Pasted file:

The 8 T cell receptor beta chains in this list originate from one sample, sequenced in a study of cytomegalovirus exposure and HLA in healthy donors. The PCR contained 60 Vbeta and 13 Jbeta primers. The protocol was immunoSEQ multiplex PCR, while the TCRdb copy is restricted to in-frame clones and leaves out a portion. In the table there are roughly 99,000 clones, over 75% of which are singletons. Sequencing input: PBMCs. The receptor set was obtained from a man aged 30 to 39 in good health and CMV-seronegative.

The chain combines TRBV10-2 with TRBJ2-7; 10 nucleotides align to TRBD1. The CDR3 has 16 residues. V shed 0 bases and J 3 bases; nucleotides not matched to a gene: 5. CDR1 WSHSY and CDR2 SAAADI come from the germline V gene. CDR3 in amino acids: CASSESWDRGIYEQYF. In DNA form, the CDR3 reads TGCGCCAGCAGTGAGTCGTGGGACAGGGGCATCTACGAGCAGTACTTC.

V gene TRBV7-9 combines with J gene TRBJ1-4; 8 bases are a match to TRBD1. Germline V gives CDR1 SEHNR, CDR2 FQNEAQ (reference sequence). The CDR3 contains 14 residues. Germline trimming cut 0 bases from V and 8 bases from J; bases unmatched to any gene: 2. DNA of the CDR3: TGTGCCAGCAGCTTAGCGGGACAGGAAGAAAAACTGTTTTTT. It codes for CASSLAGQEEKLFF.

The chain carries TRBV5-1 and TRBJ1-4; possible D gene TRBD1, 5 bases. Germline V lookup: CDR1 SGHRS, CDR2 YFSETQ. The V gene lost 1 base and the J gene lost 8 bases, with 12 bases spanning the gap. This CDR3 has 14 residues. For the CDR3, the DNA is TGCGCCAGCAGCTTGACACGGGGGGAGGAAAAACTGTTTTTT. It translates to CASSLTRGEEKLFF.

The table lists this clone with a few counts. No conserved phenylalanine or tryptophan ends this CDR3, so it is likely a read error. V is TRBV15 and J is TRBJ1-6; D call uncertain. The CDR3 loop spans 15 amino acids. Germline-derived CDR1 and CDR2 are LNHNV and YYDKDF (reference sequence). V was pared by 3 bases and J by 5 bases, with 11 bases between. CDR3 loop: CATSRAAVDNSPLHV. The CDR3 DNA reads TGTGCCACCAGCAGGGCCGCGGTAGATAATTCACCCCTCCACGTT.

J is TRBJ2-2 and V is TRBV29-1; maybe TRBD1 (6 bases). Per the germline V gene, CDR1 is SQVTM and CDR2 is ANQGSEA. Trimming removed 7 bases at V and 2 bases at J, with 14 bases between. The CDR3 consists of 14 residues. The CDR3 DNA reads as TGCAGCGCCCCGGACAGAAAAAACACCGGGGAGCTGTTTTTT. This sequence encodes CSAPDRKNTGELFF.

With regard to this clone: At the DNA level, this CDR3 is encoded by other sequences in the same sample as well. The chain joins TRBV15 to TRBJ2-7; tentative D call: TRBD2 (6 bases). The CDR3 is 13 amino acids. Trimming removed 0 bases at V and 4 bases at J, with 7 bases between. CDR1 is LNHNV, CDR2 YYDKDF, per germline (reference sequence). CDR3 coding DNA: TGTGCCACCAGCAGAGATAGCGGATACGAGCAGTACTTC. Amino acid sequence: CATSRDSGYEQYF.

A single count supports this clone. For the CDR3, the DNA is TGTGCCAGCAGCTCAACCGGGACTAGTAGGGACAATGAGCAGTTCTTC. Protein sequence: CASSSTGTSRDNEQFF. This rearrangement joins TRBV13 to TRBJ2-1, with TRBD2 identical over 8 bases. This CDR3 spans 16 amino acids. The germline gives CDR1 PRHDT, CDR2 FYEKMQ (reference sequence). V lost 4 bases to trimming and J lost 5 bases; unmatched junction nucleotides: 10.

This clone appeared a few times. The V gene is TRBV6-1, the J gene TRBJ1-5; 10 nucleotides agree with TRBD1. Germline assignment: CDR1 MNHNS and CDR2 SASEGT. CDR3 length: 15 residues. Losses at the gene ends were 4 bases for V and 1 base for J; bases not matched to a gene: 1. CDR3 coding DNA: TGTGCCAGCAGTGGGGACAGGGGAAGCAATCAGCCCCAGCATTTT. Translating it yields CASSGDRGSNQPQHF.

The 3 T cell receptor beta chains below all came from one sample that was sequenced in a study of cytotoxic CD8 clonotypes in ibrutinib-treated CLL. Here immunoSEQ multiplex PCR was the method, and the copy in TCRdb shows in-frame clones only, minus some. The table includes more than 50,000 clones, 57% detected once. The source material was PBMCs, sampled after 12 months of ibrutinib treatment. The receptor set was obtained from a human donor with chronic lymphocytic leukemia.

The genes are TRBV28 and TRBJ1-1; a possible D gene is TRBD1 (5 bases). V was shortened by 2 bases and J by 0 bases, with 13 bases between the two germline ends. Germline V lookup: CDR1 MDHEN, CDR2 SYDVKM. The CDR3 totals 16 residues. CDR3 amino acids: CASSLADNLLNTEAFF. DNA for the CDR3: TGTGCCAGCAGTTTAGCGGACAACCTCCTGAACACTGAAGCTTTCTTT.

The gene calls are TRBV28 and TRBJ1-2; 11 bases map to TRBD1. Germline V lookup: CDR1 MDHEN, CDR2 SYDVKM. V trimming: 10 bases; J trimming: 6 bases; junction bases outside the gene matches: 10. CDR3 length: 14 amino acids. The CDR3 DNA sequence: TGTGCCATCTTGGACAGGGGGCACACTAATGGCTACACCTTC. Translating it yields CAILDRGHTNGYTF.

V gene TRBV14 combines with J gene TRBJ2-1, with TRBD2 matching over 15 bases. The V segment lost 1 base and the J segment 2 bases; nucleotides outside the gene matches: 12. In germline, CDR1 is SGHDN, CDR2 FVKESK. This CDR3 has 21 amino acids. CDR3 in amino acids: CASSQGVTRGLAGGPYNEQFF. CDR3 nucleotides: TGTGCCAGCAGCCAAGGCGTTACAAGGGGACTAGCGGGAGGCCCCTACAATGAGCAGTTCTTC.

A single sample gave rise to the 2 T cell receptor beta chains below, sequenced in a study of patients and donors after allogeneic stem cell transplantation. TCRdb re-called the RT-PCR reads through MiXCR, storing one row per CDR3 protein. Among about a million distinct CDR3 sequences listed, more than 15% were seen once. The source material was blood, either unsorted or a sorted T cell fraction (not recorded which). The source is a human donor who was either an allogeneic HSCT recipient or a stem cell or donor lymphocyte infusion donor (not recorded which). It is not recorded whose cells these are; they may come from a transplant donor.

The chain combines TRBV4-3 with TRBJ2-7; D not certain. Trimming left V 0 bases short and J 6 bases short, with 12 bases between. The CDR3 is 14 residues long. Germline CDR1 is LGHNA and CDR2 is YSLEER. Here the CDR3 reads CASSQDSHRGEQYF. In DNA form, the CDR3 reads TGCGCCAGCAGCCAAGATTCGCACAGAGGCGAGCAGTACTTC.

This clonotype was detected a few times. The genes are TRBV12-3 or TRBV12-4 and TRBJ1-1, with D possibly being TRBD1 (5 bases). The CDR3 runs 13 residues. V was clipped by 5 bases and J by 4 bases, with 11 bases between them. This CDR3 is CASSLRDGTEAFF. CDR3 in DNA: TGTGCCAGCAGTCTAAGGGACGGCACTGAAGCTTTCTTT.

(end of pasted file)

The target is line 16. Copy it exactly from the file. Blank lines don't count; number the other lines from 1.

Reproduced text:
This clonotype was detected a few times. The genes are TRBV12-3 or TRBV12-4 and TRBJ1-1, with D possibly being TRBD1 (5 bases). The CDR3 runs 13 residues. V was clipped by 5 bases and J by 4 bases, with 11 bases between them. This CDR3 is CASSLRDGTEAFF. CDR3 in DNA: TGTGCCAGCAGTCTAAGGGACGGCACTGAAGCTTTCTTT.